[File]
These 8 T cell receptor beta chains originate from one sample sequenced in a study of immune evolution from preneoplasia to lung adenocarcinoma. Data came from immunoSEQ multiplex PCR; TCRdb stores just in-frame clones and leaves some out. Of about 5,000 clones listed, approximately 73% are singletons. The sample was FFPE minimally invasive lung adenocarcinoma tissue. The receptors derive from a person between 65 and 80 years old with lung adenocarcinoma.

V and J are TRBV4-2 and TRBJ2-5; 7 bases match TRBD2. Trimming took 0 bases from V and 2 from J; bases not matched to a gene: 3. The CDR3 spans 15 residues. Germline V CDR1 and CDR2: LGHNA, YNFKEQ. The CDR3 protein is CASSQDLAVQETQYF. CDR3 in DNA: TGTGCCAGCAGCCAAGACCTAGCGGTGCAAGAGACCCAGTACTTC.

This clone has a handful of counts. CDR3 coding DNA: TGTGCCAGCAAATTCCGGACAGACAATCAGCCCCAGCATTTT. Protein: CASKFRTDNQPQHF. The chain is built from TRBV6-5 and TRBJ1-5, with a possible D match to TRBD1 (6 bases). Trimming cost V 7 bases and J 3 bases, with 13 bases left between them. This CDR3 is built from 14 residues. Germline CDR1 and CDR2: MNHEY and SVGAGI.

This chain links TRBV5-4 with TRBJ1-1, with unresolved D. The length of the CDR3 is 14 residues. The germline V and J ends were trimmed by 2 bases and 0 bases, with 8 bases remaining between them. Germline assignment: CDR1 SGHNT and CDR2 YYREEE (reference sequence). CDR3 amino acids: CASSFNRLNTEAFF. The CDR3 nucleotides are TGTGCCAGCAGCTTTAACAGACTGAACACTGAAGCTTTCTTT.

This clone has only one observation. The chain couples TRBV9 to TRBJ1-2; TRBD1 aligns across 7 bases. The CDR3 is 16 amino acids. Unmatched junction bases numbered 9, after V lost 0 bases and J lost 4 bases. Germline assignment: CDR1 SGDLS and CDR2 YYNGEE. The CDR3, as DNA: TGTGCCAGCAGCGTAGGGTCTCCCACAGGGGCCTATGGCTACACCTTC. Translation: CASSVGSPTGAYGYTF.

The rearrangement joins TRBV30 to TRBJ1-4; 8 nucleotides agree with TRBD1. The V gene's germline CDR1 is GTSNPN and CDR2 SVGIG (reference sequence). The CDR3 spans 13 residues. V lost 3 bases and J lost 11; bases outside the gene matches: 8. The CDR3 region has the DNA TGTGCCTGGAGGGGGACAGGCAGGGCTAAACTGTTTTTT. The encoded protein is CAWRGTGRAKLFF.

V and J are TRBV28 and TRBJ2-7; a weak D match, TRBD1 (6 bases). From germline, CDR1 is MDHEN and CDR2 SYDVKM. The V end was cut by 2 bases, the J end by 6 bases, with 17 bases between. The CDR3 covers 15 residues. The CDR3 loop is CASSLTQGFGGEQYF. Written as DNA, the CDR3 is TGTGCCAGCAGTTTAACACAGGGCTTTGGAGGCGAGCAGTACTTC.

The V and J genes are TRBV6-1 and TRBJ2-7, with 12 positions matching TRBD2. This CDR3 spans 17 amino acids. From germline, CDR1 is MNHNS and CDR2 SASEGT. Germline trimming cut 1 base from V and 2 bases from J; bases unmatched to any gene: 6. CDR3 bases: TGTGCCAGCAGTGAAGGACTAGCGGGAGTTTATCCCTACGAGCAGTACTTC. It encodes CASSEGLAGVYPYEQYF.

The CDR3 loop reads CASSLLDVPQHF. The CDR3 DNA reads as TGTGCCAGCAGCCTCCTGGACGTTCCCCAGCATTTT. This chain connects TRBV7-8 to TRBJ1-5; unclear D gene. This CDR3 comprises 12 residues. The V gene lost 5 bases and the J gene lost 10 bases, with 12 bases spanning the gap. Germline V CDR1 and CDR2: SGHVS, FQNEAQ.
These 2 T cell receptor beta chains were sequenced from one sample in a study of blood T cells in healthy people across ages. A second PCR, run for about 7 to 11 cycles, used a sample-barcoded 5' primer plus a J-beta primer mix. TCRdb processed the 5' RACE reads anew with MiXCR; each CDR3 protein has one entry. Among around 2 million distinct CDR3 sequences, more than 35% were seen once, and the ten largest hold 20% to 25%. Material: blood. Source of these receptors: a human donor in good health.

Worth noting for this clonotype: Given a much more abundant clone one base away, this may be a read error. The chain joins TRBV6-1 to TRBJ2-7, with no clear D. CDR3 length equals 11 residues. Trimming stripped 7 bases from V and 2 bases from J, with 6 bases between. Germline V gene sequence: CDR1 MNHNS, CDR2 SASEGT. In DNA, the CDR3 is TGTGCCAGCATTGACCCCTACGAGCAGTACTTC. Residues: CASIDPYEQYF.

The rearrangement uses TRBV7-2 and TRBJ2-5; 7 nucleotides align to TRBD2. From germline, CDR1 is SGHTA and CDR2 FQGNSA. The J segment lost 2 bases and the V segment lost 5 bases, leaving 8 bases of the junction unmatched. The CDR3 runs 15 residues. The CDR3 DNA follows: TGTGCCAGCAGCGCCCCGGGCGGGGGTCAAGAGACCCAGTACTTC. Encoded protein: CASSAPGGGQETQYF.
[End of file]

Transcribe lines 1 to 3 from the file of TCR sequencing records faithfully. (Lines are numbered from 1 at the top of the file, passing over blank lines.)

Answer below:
These 8 T cell receptor beta chains originate from one sample sequenced in a study of immune evolution from preneoplasia to lung adenocarcinoma. Data came from immunoSEQ multiplex PCR; TCRdb stores just in-frame clones and leaves some out. Of about 5,000 clones listed, approximately 73% are singletons. The sample was FFPE minimally invasive lung adenocarcinoma tissue. The receptors derive from a person between 65 and 80 years old with lung adenocarcinoma.

V and J are TRBV4-2 and TRBJ2-5; 7 bases match TRBD2. Trimming took 0 bases from V and 2 from J; bases not matched to a gene: 3. The CDR3 spans 15 residues. Germline V CDR1 and CDR2: LGHNA, YNFKEQ. The CDR3 protein is CASSQDLAVQETQYF. CDR3 in DNA: TGTGCCAGCAGCCAAGACCTAGCGGTGCAAGAGACCCAGTACTTC.

This clone has a handful of counts. CDR3 coding DNA: TGTGCCAGCAAATTCCGGACAGACAATCAGCCCCAGCATTTT. Protein: CASKFRTDNQPQHF. The chain is built from TRBV6-5 and TRBJ1-5, with a possible D match to TRBD1 (6 bases). Trimming cost V 7 bases and J 3 bases, with 13 bases left between them. This CDR3 is built from 14 residues. Germline CDR1 and CDR2: MNHEY and SVGAGI.